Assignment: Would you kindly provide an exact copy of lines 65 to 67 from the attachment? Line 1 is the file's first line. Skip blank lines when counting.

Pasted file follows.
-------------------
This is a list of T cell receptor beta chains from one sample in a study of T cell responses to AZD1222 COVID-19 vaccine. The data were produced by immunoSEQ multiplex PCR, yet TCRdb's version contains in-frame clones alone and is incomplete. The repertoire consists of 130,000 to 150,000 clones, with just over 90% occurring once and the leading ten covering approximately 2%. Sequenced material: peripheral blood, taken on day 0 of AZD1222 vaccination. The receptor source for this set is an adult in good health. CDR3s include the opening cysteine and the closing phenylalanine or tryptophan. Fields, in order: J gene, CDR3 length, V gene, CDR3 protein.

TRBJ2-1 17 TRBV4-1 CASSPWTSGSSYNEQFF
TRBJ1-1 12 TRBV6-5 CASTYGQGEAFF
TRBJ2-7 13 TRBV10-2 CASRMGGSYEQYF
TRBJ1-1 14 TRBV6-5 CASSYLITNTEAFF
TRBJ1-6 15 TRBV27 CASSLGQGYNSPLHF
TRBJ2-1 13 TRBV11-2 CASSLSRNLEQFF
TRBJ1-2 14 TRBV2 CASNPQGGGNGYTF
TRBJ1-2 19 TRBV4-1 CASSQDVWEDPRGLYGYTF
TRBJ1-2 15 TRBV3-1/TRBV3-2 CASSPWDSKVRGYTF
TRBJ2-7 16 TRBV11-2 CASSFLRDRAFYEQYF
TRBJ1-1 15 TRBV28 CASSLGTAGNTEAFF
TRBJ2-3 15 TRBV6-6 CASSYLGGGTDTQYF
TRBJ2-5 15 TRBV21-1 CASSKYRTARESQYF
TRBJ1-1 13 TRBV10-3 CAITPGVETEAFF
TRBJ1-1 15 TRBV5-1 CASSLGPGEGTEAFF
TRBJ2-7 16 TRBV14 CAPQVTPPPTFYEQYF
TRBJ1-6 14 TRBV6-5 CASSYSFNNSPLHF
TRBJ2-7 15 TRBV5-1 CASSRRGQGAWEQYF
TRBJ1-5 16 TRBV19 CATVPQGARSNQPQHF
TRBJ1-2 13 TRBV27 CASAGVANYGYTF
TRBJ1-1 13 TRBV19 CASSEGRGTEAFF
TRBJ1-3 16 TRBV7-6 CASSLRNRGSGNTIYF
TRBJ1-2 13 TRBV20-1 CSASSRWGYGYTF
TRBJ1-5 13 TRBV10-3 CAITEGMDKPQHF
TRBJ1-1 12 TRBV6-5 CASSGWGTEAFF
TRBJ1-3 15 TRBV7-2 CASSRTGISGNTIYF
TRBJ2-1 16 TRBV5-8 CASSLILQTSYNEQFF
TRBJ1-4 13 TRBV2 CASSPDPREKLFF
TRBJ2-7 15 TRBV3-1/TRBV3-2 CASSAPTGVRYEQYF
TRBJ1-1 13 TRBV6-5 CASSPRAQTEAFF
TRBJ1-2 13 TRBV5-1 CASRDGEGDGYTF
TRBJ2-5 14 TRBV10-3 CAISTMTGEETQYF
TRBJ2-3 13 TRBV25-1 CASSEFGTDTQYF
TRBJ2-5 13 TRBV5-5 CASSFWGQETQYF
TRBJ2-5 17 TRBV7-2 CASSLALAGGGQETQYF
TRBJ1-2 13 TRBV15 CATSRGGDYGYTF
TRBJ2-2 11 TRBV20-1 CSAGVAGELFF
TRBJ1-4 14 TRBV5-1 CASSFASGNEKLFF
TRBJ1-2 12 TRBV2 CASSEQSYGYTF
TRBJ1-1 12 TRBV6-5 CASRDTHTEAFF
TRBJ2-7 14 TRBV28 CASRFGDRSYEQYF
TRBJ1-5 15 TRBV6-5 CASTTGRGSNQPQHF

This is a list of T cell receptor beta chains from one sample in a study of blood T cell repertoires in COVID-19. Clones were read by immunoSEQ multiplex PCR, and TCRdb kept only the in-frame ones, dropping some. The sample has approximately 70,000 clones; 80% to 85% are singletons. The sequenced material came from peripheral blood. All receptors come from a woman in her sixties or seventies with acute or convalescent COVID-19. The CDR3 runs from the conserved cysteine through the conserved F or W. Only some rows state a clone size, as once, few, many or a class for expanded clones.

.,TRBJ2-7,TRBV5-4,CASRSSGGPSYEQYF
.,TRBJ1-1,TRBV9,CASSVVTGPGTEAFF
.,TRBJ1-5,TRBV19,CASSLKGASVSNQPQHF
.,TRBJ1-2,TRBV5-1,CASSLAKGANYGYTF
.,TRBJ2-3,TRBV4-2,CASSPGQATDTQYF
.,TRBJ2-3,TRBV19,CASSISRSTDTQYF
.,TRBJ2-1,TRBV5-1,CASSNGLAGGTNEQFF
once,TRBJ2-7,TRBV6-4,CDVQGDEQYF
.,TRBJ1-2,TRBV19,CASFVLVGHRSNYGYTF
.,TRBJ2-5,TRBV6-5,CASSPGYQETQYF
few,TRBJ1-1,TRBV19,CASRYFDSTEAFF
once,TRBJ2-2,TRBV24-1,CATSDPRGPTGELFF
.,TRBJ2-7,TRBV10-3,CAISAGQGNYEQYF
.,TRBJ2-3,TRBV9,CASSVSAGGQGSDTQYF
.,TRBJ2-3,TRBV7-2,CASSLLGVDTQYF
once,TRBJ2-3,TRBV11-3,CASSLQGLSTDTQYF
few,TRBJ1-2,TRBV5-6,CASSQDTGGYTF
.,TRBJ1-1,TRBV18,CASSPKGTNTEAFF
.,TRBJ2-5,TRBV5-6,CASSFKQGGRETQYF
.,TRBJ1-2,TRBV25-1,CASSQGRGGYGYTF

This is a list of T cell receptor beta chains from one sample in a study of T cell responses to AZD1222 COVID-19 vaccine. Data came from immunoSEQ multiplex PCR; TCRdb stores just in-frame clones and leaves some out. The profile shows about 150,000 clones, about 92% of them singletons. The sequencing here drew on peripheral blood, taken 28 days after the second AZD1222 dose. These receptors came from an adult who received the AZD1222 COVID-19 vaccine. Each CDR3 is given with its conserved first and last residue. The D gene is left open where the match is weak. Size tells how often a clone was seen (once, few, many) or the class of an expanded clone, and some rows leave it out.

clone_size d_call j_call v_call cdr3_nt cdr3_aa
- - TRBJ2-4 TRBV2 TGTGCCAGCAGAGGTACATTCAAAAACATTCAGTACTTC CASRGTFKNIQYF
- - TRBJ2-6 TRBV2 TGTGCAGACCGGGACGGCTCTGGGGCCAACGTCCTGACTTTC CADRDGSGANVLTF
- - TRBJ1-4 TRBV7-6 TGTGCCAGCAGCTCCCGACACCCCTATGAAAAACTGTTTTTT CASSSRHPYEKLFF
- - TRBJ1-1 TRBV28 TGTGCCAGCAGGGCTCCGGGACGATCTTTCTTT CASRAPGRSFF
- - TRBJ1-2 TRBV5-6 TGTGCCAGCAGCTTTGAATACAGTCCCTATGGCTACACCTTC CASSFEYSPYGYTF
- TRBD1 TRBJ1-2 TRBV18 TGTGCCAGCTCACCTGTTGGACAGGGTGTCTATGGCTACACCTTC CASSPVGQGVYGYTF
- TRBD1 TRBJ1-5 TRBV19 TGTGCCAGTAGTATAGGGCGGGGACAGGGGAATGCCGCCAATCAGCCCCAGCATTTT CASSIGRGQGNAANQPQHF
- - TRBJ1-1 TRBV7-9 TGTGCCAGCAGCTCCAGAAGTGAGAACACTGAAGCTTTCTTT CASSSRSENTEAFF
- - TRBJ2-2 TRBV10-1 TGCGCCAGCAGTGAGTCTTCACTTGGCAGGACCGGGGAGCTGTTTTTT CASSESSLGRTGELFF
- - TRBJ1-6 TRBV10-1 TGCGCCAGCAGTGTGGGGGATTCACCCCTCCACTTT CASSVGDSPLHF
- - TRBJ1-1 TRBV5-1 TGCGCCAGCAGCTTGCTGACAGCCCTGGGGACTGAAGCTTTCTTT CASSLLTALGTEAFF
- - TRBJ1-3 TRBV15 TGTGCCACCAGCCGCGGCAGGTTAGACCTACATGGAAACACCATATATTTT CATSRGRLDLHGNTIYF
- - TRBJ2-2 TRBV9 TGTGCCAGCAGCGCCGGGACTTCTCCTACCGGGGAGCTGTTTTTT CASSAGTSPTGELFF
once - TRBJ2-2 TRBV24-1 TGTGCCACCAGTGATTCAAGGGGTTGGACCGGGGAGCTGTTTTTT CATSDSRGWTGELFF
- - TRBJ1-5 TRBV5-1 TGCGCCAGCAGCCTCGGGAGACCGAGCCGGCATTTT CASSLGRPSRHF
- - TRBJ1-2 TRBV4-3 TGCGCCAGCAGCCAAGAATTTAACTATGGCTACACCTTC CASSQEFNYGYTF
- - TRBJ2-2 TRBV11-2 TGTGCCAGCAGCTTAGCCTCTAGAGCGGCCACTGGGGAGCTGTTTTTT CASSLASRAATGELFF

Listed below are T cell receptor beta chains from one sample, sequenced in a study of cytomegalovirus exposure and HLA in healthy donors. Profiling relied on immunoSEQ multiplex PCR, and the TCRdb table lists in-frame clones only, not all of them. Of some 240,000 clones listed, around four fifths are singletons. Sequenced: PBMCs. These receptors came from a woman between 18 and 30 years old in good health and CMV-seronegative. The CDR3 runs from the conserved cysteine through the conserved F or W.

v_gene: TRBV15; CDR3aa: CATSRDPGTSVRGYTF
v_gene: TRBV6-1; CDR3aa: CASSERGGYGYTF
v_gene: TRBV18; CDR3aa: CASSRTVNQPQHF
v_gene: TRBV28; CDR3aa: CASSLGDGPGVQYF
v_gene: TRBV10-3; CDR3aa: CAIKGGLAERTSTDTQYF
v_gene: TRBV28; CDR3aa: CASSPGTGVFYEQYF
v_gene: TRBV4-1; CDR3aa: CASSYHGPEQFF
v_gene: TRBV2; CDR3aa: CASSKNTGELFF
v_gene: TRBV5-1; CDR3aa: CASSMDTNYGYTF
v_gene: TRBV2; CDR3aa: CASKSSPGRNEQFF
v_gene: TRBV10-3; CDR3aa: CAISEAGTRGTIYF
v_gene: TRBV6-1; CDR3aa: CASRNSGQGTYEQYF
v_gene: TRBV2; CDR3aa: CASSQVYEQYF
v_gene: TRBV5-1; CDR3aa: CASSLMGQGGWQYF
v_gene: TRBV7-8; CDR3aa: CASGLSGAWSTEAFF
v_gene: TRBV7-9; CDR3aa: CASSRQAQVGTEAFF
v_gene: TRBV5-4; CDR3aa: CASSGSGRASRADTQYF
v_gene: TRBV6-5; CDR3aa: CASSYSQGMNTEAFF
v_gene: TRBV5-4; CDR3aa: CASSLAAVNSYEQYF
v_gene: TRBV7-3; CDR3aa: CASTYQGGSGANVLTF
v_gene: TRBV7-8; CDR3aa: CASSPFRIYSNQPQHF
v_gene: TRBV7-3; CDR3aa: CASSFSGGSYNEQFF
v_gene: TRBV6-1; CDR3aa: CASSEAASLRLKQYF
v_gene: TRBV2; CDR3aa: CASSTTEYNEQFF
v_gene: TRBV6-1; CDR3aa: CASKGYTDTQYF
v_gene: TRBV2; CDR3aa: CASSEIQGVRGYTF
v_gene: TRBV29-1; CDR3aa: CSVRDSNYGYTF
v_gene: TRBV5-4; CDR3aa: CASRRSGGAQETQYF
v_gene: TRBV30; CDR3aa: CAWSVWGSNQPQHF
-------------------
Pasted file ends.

This is a list of T cell receptor beta chains from one sample in a study of T cell responses to AZD1222 COVID-19 vaccine. Data came from immunoSEQ multiplex PCR; TCRdb stores just in-frame clones and leaves some out. The profile shows about 150,000 clones, about 92% of them singletons. The sequencing here drew on peripheral blood, taken 28 days after the second AZD1222 dose. These receptors came from an adult who received the AZD1222 COVID-19 vaccine. Each CDR3 is given with its conserved first and last residue. The D gene is left open where the match is weak. Size tells how often a clone was seen (once, few, many) or the class of an expanded clone, and some rows leave it out.

clone_size d_call j_call v_call cdr3_nt cdr3_aa
- - TRBJ2-4 TRBV2 TGTGCCAGCAGAGGTACATTCAAAAACATTCAGTACTTC CASRGTFKNIQYF